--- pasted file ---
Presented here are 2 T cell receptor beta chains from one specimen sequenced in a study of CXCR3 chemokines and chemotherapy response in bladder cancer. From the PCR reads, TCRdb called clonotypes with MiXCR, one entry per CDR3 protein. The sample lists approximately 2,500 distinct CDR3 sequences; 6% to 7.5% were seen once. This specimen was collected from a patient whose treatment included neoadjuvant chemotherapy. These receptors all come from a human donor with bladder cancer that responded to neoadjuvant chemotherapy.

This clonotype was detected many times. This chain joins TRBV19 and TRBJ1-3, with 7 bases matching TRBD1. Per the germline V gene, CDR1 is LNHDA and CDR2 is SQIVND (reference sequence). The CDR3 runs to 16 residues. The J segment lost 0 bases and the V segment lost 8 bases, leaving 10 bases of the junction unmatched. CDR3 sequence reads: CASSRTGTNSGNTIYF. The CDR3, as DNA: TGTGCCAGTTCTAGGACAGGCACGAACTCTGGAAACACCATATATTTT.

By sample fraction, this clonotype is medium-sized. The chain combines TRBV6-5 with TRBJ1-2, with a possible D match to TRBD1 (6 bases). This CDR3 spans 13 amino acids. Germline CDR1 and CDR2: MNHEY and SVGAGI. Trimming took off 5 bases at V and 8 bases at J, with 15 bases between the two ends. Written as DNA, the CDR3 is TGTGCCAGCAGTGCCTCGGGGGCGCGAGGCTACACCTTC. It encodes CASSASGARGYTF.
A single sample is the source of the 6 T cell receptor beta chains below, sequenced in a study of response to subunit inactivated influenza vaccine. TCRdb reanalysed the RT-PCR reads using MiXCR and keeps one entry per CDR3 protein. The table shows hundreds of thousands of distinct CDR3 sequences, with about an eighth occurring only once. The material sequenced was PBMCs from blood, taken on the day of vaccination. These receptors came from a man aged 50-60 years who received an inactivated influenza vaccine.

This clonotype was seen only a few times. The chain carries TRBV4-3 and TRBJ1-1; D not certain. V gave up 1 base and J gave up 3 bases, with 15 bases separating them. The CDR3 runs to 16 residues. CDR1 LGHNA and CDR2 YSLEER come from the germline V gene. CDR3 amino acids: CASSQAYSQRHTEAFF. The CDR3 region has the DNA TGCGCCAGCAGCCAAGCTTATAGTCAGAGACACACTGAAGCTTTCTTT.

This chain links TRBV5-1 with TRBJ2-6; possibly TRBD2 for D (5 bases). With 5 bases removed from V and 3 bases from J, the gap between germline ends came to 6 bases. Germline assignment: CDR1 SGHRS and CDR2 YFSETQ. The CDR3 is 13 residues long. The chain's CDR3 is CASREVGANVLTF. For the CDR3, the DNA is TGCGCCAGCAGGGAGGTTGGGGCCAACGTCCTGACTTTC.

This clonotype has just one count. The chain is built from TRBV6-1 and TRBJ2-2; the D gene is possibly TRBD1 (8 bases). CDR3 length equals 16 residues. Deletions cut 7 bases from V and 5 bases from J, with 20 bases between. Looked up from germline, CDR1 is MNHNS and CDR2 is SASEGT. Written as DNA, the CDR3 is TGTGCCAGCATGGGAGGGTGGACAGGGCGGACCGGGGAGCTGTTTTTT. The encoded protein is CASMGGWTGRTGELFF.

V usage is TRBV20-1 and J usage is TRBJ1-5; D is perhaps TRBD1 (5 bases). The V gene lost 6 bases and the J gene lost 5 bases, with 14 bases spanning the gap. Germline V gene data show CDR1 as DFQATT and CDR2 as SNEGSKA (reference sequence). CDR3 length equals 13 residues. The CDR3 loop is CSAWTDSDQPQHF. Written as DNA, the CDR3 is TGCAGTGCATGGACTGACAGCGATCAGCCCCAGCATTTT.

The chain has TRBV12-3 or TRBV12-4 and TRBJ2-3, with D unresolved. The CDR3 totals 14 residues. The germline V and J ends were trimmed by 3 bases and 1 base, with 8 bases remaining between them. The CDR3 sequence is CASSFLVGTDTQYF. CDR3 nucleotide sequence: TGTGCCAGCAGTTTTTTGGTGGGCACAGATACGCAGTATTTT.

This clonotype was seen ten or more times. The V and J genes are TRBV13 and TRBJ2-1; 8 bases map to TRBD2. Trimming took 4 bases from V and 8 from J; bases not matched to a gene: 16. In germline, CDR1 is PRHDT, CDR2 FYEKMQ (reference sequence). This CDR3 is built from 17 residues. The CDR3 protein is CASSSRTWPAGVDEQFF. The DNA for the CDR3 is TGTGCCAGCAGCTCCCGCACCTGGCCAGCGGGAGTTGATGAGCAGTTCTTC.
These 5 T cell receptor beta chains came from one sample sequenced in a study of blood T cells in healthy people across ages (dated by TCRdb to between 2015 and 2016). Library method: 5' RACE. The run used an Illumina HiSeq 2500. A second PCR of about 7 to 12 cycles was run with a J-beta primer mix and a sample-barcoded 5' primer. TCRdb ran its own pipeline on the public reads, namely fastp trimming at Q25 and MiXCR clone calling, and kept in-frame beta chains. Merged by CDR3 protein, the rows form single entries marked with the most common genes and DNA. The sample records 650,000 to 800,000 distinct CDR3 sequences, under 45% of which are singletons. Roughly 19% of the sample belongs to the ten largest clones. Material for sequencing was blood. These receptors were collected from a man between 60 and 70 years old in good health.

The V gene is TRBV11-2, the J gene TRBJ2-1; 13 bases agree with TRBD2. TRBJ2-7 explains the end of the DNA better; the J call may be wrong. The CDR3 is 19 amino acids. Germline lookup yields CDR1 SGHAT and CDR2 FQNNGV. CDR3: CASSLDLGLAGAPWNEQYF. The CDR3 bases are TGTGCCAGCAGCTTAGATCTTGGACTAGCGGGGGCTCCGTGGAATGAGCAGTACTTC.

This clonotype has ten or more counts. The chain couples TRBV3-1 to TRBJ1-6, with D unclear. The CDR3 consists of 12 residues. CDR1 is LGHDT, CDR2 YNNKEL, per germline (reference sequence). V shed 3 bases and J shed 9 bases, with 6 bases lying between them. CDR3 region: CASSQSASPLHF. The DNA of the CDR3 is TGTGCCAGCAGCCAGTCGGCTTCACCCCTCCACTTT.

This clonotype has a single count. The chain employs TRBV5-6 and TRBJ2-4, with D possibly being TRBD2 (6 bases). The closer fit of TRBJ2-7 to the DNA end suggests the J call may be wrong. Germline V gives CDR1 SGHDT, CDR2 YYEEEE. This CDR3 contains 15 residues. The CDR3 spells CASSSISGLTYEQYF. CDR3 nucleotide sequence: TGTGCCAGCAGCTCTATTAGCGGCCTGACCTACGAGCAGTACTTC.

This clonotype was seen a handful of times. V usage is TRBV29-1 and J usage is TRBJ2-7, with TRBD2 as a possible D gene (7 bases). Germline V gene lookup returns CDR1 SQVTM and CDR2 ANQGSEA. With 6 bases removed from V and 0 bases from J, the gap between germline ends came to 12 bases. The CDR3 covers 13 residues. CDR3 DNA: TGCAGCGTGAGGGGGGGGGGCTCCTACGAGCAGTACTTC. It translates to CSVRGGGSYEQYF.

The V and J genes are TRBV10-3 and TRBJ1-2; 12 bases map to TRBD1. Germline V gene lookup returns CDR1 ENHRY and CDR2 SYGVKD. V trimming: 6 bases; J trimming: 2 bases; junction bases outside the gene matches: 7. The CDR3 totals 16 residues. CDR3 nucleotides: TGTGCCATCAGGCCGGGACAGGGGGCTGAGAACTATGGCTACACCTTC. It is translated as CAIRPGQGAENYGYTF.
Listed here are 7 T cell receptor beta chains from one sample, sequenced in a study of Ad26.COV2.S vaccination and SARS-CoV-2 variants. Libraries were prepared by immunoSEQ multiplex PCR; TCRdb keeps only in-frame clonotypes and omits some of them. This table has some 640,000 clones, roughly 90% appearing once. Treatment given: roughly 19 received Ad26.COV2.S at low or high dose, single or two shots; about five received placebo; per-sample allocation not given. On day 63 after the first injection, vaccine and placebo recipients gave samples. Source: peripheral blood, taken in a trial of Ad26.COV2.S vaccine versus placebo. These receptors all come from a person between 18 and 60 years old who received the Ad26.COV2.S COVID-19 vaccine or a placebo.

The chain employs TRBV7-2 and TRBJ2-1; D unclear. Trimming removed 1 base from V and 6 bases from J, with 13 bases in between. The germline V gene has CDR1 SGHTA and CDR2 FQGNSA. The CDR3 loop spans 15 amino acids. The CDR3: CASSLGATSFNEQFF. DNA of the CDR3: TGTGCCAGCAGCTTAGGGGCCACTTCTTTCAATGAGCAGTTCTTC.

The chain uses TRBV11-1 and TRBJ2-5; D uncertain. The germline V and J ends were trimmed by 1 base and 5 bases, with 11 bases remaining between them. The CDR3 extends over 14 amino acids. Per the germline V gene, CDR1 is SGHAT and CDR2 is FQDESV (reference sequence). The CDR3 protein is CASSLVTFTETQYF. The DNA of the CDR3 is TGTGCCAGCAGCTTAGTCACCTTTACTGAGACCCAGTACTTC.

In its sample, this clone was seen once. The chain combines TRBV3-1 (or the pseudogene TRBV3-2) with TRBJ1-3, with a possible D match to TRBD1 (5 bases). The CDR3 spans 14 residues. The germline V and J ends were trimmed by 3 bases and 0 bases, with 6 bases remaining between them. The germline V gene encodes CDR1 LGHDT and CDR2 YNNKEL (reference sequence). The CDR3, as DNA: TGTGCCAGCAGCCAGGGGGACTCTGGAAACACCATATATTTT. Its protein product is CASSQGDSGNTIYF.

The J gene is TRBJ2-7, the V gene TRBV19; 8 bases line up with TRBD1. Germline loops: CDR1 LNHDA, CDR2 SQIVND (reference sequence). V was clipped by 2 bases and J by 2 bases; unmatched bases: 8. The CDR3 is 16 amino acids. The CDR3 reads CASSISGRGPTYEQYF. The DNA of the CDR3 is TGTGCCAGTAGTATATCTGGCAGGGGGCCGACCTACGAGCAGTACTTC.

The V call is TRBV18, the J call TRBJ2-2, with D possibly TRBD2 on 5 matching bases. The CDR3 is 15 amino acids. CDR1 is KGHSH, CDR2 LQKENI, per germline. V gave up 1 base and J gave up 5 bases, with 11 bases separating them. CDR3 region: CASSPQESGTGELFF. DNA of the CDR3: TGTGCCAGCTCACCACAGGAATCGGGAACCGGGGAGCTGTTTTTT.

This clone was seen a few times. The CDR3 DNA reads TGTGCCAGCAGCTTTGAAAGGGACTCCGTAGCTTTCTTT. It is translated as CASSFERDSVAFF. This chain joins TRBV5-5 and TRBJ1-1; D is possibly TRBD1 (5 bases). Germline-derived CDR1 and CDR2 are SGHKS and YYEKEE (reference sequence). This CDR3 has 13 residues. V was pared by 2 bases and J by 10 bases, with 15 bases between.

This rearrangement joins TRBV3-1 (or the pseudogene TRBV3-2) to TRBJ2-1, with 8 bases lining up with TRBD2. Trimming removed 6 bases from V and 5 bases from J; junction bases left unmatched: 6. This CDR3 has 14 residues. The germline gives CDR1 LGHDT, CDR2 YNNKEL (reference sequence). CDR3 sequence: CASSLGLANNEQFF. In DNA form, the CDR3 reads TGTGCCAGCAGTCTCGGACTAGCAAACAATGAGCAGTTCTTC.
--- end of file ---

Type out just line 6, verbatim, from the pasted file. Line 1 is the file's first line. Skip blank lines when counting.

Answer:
This chain links TRBV5-1 with TRBJ2-6; possibly TRBD2 for D (5 bases). With 5 bases removed from V and 3 bases from J, the gap between germline ends came to 6 bases. Germline assignment: CDR1 SGHRS and CDR2 YFSETQ. The CDR3 is 13 residues long. The chain's CDR3 is CASREVGANVLTF. For the CDR3, the DNA is TGCGCCAGCAGGGAGGTTGGGGCCAACGTCCTGACTTTC.